The Bricklayer's Dilemma
It takes a long time to build a wall. Today, a lot of people or businesses try something new for a few days, weeks, months, and after failing to see instant results, decide to pull the plug. There's only two reasons for this: either the person made a mistake, or they weren't patient enough (most of the time, it's the later).
Virtually everything today happens at near instant speed. Instant rice, instant abs, the "90-minute MBA". It took Michelangelo four years to complete the Sistine Chapel. There was no book called, The Four-Hour Fresco. There's so much potential value to be created from investing in and leveraging time.
When a bricklayer works as hard as he possibly can for one day, he could easily reason, "I haven't finished the wall, time to start something else". Then the next day, he does something else and gives up on that too. The actor Will Smith tells an amusing childhood story about he and his brother building a wall for his father. It took them a year-and-a-half.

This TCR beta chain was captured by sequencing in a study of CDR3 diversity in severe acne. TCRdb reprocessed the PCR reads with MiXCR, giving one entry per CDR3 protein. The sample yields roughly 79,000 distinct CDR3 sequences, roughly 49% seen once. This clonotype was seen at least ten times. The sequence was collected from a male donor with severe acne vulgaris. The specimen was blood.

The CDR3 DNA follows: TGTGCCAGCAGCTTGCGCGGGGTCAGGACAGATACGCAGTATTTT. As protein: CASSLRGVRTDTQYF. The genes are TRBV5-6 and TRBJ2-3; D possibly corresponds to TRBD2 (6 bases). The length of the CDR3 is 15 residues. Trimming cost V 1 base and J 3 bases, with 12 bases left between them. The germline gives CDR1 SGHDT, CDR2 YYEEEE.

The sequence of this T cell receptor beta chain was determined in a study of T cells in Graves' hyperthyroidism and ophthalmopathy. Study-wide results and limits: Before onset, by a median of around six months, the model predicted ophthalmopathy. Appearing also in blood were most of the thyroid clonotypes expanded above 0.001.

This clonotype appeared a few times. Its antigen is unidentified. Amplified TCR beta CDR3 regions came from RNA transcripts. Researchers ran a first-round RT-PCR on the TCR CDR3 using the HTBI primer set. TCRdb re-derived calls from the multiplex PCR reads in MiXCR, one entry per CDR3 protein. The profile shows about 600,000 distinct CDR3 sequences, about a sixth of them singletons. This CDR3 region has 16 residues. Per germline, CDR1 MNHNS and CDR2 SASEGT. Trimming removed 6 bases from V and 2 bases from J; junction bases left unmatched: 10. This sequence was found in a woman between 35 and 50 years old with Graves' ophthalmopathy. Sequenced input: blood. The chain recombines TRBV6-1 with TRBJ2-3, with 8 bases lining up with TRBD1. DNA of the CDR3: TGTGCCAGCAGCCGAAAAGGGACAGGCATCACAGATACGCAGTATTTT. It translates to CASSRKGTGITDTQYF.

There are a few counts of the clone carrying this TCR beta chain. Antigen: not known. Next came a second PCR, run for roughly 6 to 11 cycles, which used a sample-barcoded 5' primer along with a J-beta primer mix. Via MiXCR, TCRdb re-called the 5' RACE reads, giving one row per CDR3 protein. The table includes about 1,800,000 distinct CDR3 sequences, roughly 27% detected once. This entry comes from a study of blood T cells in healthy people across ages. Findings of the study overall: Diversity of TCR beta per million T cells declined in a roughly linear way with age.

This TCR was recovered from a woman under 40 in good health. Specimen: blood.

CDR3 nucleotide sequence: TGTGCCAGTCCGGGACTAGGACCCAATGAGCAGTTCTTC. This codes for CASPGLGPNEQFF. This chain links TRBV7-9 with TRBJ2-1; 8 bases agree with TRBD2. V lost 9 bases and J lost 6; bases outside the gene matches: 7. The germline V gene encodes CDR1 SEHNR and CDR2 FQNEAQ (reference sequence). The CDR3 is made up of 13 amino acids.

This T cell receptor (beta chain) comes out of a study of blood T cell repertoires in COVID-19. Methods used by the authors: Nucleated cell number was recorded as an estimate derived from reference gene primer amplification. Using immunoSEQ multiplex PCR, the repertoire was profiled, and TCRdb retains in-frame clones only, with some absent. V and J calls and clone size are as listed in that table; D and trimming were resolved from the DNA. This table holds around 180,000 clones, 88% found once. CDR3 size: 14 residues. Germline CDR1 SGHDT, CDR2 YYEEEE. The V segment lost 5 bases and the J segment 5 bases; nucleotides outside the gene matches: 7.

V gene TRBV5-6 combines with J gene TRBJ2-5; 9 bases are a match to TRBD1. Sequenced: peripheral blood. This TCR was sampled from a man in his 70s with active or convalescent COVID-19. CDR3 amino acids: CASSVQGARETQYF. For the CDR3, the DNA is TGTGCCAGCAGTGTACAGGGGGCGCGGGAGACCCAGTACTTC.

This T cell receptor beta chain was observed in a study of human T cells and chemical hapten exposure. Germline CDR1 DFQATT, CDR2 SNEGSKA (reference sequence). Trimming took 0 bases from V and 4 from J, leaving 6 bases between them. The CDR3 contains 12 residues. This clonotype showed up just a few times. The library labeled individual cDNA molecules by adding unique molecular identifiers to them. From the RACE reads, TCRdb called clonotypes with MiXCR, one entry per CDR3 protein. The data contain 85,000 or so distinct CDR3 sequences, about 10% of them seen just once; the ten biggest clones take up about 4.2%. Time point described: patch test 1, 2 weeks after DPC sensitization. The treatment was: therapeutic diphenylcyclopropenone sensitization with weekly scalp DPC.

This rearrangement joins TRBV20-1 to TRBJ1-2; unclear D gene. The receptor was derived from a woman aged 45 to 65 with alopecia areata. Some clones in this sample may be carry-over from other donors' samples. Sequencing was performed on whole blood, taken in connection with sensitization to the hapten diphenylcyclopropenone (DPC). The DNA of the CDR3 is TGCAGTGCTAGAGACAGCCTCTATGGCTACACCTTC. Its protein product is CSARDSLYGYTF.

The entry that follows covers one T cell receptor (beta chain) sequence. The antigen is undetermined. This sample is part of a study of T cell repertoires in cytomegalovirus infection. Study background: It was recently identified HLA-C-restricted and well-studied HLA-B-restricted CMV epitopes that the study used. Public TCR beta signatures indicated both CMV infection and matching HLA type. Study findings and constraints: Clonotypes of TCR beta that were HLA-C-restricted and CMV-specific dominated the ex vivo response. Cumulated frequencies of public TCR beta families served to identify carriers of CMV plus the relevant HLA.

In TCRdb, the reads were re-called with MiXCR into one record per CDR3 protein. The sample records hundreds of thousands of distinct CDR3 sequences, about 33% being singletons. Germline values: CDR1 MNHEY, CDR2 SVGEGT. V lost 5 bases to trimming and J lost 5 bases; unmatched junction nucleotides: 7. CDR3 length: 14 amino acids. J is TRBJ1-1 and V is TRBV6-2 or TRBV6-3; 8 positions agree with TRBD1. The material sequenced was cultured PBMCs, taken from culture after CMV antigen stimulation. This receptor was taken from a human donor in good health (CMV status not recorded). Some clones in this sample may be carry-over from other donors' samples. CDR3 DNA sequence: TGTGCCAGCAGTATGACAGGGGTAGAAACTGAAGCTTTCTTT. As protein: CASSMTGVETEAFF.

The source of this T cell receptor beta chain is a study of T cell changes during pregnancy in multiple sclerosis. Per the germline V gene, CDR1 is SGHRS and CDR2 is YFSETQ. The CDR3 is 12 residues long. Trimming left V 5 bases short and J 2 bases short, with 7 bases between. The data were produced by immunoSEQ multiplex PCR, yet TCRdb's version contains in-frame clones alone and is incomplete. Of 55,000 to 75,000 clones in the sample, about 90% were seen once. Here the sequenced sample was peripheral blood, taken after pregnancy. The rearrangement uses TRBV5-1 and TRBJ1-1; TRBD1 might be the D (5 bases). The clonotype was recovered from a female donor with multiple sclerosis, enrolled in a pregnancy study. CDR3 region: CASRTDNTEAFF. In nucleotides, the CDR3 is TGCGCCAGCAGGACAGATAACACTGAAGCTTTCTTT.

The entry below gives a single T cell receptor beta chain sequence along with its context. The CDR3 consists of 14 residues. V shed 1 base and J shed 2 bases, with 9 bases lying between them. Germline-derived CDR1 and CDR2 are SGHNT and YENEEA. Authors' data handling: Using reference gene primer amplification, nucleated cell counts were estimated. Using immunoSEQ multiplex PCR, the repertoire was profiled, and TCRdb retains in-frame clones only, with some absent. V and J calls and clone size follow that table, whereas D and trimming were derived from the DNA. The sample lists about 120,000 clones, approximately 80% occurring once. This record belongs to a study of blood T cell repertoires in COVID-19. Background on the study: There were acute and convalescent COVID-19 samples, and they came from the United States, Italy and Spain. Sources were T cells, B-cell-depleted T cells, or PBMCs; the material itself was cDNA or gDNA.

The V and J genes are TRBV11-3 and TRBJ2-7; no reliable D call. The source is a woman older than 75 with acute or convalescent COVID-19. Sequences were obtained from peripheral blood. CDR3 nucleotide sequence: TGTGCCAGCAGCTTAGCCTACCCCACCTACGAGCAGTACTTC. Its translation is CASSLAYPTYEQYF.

There's a strange, eloquent beauty in persistence, almost defiant. Nobody knows why Forrest Gump keeps running. Even Forrest doesn't know, but in time, he's able to inspire an entire movement and gain hundreds of loyal followers. When's the last time you started a project that you knew would take a really long time to complete? Did you give up? Time is one of your most valuable resources, because it's in time that the seemingly impossible becomes possible.